The Italians believe the nourishing and tasty Italian cuisine was borrowed from the Greeks. The regular meals consisted of food prepared from chickpeas, lupins, dry figs, pickled olives, salted and dry fish and pork. On occasions such as weddings or festivals various delicacies were prepared. A few dishes belonging to Magna Graecia include sweet meats made from almonds and walnuts, honey sauces, soups and meat in vinegar. Sumptuous feasts were associated with ancient Roman nobles.

Middle Ages

Italy was invaded by barbarians during the 5th century AD. The cuisines of Barbarians were different from that of Italians. The Barbarians cuisines consisted of dishes such as stuffed-pastries, baked pies and roasted meats. The barbarian cuisine has influenced the Italian dishes to an extent. The Italians introduced fresh fruits and vegetables in their diet in the early 1000 AD. This period is known as the revival of the Italian culinary art.


History of Italian food would not be completed without mentioning “Pizza”. Pizza was popular food in ancient Rome, ancient Egypt and Babylon. Many historical evidences reveal a pizza was relished by ancient historians Cato the Elder and Herodotus. In olden days, a pizza was baked on a hot stone. Later it was consumed with vegetable or meat stew. Sometimes pizzas were seasoned with herbs and spices.

In Latin, pizza is called “pinsa”, which means flatbread. In Middles ages, people started to top a pizza with various herbs, spices mixed in olive oil. You could rightly say that the pizza gained a new taste and look during the medieval period. Gradually, with the introduction of buffalo cheese called mozzarella, the Italian pizza gained popularity not only in Italy but also around the globe.

Ancient Romans often had a light and meager meal twice a day and a heavy meal once a day. The fast was broken with olives, milk, eggs and wine. The meal of the noon was usually fruits and cold dishes. However, the dinner was heavy consisting of various seafood, bread, meat, sweet meat and wine. Fresh and dry fruits were served as desserts.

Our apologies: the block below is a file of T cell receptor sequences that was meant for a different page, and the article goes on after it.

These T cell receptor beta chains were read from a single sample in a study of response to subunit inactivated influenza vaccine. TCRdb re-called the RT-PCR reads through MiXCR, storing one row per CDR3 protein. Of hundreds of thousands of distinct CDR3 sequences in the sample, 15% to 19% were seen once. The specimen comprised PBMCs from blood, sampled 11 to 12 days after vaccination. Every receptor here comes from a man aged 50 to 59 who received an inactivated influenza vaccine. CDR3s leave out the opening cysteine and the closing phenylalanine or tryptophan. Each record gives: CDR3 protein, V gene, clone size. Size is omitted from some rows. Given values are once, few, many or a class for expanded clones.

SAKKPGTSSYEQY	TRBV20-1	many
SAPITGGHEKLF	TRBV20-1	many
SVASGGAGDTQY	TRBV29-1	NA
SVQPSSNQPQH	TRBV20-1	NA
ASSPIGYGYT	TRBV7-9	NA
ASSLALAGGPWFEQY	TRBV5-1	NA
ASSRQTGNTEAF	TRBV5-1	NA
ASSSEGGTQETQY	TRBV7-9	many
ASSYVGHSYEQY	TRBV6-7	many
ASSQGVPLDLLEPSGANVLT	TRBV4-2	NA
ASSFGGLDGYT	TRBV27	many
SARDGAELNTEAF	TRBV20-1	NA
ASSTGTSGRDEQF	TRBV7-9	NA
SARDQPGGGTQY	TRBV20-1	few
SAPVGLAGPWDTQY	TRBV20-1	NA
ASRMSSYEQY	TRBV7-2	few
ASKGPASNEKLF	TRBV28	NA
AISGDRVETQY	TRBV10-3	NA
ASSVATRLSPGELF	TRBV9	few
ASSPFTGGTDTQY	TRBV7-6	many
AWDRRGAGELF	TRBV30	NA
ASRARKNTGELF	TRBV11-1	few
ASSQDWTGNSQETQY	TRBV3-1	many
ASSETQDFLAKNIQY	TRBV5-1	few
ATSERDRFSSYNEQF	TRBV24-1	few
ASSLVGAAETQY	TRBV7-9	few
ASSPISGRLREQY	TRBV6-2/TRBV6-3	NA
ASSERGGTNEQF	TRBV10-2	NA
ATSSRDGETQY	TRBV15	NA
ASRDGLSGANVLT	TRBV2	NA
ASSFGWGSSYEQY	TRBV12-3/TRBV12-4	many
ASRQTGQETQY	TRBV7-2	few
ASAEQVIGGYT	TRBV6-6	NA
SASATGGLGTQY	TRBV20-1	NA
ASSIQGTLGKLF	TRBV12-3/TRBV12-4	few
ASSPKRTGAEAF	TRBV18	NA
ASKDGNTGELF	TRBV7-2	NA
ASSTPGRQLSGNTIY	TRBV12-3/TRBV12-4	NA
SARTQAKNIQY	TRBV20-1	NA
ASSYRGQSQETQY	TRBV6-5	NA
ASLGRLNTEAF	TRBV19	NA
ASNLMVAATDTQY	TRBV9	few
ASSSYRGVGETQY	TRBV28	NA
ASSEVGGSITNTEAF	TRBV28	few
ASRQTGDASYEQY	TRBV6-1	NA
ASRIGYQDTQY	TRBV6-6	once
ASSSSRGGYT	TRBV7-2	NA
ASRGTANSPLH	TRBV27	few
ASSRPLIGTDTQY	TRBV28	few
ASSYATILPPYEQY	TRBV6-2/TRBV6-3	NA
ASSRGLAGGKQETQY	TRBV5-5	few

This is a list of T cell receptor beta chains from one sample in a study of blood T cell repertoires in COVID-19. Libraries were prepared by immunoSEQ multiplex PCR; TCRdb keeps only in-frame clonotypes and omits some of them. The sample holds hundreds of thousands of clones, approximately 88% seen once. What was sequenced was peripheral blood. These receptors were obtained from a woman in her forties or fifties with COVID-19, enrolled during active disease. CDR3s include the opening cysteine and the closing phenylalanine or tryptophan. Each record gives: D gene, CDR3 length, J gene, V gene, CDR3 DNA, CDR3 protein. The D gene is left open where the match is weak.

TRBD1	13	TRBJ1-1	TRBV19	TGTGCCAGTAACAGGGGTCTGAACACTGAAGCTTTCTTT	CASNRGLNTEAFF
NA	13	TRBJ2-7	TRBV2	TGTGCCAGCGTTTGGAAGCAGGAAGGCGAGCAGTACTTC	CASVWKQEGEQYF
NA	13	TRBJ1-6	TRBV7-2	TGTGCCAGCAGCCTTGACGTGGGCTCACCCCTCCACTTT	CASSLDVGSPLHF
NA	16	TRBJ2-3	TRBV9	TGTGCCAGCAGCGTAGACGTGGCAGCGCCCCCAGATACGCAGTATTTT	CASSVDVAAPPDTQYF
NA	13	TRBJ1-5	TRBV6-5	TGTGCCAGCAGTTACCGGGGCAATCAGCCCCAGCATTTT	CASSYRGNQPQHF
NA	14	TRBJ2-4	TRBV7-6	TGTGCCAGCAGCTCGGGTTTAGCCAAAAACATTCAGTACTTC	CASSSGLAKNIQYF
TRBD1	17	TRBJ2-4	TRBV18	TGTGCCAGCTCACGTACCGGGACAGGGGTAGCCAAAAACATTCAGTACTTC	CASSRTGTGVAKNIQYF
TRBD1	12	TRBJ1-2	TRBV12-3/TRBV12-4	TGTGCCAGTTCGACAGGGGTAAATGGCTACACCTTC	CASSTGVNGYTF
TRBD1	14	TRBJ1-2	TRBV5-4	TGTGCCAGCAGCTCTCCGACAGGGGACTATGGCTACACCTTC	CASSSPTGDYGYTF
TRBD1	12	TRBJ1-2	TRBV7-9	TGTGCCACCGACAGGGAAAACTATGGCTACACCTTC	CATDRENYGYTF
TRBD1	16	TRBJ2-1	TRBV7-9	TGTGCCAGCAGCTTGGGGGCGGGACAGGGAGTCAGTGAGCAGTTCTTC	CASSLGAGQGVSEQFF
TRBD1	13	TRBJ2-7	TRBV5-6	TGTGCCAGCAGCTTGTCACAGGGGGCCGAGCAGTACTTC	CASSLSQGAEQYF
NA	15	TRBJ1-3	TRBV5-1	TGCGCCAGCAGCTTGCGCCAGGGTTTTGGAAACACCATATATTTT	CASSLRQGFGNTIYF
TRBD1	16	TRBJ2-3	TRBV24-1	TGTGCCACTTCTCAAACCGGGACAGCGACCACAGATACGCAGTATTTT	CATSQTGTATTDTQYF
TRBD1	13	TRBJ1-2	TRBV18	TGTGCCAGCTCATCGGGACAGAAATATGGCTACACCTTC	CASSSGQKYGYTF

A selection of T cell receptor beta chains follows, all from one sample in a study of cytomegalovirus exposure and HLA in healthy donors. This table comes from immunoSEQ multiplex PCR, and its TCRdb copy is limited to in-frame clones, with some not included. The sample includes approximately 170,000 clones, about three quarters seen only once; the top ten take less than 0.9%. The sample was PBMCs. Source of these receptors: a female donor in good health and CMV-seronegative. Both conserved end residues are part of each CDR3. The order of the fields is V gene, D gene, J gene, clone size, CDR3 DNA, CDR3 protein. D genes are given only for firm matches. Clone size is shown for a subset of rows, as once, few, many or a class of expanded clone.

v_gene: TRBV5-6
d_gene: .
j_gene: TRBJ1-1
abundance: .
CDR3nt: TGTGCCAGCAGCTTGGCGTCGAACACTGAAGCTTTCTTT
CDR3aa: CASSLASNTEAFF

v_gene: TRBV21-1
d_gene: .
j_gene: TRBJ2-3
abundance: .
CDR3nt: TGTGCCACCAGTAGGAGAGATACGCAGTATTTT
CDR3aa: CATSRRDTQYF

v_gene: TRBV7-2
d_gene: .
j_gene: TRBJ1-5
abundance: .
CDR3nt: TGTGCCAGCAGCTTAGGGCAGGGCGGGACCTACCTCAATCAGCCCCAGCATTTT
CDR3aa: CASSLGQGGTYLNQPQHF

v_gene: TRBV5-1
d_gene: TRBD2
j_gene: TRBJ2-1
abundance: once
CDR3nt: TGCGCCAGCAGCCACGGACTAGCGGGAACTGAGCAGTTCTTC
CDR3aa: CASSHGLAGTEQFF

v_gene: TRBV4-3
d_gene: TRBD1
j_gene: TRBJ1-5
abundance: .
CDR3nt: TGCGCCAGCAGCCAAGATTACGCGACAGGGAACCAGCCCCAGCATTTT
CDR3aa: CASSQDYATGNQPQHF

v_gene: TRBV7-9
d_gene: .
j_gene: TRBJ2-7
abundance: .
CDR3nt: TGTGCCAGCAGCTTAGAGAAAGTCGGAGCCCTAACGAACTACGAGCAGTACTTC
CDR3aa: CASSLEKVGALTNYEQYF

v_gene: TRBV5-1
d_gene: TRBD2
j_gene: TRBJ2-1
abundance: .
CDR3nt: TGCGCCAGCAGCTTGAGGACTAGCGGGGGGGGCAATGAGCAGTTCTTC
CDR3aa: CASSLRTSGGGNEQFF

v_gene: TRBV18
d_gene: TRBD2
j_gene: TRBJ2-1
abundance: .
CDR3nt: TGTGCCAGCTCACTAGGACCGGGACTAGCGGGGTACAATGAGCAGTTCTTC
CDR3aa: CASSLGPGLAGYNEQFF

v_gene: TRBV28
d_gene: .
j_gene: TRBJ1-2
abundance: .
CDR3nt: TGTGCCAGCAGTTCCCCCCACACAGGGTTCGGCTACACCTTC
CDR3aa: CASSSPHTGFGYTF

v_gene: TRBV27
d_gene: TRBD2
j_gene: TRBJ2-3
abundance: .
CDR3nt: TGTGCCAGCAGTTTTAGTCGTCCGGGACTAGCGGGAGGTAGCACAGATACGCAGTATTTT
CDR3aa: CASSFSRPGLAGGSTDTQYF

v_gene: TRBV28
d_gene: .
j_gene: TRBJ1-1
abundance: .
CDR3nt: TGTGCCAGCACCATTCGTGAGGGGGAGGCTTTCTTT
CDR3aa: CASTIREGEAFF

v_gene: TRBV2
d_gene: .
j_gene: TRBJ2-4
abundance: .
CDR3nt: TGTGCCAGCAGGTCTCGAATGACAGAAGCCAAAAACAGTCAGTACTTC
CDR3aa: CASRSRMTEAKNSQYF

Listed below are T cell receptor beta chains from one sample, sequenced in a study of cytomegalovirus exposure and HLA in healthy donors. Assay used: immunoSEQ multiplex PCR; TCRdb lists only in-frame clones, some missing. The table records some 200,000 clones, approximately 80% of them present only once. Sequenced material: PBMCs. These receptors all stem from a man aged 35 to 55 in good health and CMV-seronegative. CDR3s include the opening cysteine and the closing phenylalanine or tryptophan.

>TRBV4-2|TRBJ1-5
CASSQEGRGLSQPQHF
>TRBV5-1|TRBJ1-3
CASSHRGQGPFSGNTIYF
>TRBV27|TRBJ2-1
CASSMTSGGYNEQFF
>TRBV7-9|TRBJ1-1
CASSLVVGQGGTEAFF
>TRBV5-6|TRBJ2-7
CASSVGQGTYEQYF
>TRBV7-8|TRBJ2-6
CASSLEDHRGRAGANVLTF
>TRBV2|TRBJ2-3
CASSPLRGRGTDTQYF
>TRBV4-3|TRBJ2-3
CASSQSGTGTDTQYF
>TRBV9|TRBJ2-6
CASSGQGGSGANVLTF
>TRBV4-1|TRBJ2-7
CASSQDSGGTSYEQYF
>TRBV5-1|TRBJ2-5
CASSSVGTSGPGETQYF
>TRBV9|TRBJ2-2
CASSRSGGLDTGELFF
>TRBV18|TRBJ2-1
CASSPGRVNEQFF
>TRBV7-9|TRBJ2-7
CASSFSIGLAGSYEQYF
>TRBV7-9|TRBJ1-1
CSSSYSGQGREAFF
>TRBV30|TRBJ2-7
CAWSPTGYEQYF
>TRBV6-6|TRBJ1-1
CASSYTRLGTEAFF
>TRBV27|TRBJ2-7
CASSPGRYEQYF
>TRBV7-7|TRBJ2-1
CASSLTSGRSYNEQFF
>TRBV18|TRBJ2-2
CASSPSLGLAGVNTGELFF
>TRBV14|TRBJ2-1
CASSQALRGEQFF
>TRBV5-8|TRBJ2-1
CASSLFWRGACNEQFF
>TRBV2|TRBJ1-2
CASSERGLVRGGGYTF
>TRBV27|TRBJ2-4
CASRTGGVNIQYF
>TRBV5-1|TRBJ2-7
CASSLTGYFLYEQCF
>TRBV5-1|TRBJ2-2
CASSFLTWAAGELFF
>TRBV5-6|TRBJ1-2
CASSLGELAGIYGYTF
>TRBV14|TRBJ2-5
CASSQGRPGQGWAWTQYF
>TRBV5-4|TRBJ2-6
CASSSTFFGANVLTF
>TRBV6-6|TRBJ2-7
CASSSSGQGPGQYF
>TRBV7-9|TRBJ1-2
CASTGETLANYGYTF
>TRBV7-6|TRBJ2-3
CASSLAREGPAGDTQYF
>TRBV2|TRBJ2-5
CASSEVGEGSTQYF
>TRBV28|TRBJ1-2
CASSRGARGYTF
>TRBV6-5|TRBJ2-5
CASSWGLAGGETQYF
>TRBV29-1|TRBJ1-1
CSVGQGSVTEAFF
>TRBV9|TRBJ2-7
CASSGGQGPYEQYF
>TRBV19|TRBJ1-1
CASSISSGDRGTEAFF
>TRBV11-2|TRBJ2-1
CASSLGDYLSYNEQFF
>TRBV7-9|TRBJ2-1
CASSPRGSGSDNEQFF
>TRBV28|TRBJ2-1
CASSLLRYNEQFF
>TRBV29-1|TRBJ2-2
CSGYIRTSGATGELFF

What Are The Health Regulations And Codes For Canadian Restaurants


When one owns a restaurant in Canada, they have to follow strict health regulations. In Canada, each province is responsible for implementing health codes and regulations for restaurants. The purpose of these health regulations is to ensure cleanliness and prevent illness, especially preventing diseases and illnesses that can be dangerous to one’s health.

Across Canada, restaurant and food service inspection is performed by provincial governments, municipalities, or regional health authorities. As well, the Canadian Food Inspection Agency is involved with protecting people from unsanitary food and restaurant practices.

Although Canadian provinces implement their own health codes and practices, the following are common general health safety requirements for running a clean and healthy restaurant:

  • There should be a minimal risk of food contamination.
  • Restaurant operations are conducted in a sanitary way. Restaurant supplies and surfaces are non-toxic and cleaned and sanitized properly.
  • The restaurant will practice appropriate cleaning practices, including washrooms.
  • Staff must practice proper sanitation methods. There should be suitably located hand-washing facilities
  • Restaurant should not be an environment that breeds insects, rodents and other pests.
  • Dishware and other cookware are cleaned properly using the appropriate dish detergent and water pressure, temperature, and volume.
  • Adequate sanitary storage facilities should be available for foods, supplies, cleaning supplies and chemicals…etc.
  • There must be appropriate refrigeration.
  • After handling raw meat, poultry and seafood, one must wash their hands.
  • There should be proper cleaning and disinfection of cutting boards and cutting/slicing machines.
  • Food should be free of mold, spoilage, and bacteria.
  • Staff should be working in a non-toxic environment.
  • Food storage areas should be clean, neat, and dry.
  • Garbage cans should be emptied regularly.
  • A restaurant should have the appropriate fire safety devices such as smoke detectors and fire extinguishers.

According to CRFA’s Food Safety Code of Practice, “over 8.5 million Canadians develop food borne illness each year, of which 39,000 end up in the hospital and as many as 600 die.” It is vital and the law in Canada that a restaurant meet and exceed the health codes and regulations. It is important to contact your local government to find out the specific regulations. One will need to pass a health inspection before receiving a license to open and run a restaurant.

As well as being the law, the cleanliness of a restaurant is a key component of making a restaurant a success. A poorly kept restaurant can result in a bad reputation and even food poisoning. As well, a health inspector can shut a restaurant down for not following the mandated health codes and regulations. Fortunately, it is easy to establish a health plan that all staff can follow in order to avoid any problems. All restaurant managers and their staff should be familiar with the contents of their province’s health regulations and codes.